Conda-build 3 aims to generalize pinning/constraints. Such constraints differentiate a package. For example, in the past, we have had things like py27np111 in filenames. This is the same idea, just generalized. Since we can't readily put every possible constraint into the filename, we have kept the old ones, but added the hash as a general solution.

There's more information about what goes into a hash at: https://conda.io/docs/building/variants.html#differentiating-packages-built-with-different-variants

Let's take a look at how to inspect the hash contents of a built package.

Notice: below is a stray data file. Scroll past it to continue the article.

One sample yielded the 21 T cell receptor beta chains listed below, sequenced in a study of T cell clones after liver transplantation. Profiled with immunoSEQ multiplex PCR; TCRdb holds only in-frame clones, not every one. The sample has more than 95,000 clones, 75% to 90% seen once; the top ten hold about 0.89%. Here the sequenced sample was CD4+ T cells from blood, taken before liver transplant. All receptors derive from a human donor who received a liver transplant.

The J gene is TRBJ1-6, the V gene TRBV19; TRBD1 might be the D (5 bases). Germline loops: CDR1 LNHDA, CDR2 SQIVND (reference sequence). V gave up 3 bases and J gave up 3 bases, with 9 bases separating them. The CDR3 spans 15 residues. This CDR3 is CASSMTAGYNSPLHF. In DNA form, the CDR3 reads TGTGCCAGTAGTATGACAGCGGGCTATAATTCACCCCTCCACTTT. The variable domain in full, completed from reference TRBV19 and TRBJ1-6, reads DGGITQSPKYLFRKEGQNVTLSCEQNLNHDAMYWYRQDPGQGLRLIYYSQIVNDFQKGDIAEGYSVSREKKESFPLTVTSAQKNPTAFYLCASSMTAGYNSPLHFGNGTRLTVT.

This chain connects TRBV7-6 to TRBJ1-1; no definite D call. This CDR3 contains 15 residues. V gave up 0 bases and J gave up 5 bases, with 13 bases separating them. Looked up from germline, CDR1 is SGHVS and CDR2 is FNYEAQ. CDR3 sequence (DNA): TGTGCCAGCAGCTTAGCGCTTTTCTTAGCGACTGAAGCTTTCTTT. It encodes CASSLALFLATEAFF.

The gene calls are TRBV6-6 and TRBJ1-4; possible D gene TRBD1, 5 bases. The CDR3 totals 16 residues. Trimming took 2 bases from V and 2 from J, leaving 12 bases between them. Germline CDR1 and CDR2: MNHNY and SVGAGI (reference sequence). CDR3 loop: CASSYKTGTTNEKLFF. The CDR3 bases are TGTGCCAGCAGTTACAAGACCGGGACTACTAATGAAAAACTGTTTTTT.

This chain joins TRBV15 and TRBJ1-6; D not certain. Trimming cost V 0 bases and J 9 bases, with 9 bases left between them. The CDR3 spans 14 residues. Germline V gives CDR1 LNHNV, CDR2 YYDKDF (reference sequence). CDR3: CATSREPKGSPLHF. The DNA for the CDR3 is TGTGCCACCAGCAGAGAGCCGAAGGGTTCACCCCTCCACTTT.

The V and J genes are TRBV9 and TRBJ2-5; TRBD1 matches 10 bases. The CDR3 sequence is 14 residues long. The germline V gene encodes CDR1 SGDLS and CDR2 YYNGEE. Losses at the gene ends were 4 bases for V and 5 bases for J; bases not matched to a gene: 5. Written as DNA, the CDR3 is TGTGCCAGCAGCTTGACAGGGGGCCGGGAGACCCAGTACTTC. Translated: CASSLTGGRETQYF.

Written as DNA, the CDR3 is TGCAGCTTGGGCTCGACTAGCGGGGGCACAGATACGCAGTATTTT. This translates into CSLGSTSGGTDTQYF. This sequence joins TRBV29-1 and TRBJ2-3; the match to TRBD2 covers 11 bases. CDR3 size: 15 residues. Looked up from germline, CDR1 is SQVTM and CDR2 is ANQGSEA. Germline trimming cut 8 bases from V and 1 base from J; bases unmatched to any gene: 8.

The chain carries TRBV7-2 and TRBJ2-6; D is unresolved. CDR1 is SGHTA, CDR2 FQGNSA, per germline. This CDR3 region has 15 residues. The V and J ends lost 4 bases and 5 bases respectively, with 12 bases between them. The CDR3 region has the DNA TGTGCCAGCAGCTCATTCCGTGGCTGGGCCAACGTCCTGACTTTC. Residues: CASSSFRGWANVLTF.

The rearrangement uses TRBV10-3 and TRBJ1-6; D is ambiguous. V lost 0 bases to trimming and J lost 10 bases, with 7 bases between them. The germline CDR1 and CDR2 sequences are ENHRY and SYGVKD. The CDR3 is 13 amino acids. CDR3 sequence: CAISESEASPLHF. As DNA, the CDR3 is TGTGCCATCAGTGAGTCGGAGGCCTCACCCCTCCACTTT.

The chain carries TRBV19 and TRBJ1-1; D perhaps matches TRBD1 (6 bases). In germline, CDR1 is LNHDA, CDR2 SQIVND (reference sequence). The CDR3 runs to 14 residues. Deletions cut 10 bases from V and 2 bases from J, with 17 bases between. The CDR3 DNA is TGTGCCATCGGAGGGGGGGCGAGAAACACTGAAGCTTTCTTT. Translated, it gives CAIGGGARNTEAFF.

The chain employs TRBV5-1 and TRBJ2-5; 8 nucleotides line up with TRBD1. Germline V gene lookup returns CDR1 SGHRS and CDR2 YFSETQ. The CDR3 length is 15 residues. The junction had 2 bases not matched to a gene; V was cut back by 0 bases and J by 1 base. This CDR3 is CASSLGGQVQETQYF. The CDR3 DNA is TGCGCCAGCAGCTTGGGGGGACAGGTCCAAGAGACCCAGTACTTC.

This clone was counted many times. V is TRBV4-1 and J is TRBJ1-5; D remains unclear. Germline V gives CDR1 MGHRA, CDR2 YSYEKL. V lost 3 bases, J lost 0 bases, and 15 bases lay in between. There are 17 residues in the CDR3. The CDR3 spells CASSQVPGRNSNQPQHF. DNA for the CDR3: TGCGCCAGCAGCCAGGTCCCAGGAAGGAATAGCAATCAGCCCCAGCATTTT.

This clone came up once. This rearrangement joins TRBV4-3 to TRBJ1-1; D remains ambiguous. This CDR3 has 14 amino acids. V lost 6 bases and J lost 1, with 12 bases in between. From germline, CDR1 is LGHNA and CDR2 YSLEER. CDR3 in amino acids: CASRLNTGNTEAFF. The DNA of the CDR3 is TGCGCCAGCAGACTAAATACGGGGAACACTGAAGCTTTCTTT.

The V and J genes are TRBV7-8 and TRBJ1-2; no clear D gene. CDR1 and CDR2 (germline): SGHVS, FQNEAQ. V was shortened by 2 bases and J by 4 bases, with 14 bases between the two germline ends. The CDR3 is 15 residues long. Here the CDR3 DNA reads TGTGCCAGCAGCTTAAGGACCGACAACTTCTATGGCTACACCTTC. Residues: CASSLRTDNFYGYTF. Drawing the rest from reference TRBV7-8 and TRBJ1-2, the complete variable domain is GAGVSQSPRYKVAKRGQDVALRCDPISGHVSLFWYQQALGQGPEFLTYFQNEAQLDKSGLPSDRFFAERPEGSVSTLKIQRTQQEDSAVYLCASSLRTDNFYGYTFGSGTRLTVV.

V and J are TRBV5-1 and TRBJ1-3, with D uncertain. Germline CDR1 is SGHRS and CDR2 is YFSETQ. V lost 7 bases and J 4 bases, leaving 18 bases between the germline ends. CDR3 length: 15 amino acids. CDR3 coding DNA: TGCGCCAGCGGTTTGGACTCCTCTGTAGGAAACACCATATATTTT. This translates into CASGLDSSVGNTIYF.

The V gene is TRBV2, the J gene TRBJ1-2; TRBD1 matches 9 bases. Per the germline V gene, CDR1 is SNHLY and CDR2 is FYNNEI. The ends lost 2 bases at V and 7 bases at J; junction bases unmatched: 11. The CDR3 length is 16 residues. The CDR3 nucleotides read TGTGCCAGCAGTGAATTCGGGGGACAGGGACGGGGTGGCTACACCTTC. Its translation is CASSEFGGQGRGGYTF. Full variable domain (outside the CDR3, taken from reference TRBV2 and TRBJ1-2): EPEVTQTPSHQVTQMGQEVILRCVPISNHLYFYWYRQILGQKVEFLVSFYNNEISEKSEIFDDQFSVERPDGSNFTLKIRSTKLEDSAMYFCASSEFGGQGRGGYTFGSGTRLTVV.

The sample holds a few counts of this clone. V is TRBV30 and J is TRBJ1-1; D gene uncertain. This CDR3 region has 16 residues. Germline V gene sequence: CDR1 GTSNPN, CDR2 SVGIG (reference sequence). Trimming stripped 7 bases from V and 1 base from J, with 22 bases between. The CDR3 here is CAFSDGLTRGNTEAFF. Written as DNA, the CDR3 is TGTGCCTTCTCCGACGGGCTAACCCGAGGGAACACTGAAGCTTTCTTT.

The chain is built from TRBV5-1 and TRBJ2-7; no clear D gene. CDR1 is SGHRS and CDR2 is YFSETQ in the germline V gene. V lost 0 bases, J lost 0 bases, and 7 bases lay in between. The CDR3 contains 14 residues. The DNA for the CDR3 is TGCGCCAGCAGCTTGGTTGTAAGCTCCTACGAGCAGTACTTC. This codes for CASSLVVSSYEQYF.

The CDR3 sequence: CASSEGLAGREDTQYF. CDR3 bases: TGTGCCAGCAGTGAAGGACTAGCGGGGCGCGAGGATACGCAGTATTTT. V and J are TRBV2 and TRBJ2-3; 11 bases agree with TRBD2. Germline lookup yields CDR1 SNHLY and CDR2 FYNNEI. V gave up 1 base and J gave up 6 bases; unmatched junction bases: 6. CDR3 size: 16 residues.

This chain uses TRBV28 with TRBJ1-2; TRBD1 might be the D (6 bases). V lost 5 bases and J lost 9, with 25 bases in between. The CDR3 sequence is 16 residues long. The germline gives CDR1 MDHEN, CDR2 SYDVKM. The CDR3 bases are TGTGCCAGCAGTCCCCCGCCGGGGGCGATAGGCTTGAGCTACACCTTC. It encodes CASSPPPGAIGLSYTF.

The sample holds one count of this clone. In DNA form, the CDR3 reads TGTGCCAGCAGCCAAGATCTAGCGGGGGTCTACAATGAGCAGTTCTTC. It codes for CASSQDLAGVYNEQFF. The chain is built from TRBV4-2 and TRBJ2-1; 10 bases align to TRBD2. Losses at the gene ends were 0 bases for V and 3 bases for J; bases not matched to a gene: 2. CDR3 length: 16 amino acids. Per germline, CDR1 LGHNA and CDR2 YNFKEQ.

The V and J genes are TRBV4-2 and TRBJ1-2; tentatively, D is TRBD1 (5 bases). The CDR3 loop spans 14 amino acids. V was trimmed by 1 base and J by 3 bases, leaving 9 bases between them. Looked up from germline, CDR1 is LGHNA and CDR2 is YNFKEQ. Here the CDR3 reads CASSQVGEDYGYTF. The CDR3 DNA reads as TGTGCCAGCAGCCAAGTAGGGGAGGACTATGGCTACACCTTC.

outputs = api.build('02_python_version/', python="3.6",
                    anaconda_upload=False)
pkg_file = outputs[0]
print(pkg_file)
 
    The following NEW packages will be INSTALLED:
        openssl: 1.0.2l-0
        pip: 9.0.1-py36_1
        python: 3.6.1-2
        readline: 6.2-2
        setuptools: 27.2.0-py36_0
        sqlite: 3.13.0-0 tk: 8.5.18-0
        wheel: 0.29.0-py36_0
        xz: 5.2.2-1
        zlib: 1.2.8-3
 
    source tree in: /Users/msarahan/miniconda3/conda-bld/abc_1498787283909/work
    Attempting to finalize metadata for abc
 
    INFO:conda_build.metadata:Attempting to finalize metadata for abc
 
    BUILD START: ['abc-1.0-py36hd0a5620_0.tar.bz2']
    Packaging abc
 
    INFO:conda_build.build:Packaging abc
 
    The following NEW packages will be INSTALLED:
        openssl: 1.0.2l-0
        pip: 9.0.1-py36_1
        python: 3.6.1-2
        readline: 6.2-2
        setuptools: 27.2.0-py36_0
        sqlite: 3.13.0-0 tk: 8.5.18-0
        wheel: 0.29.0-py36_0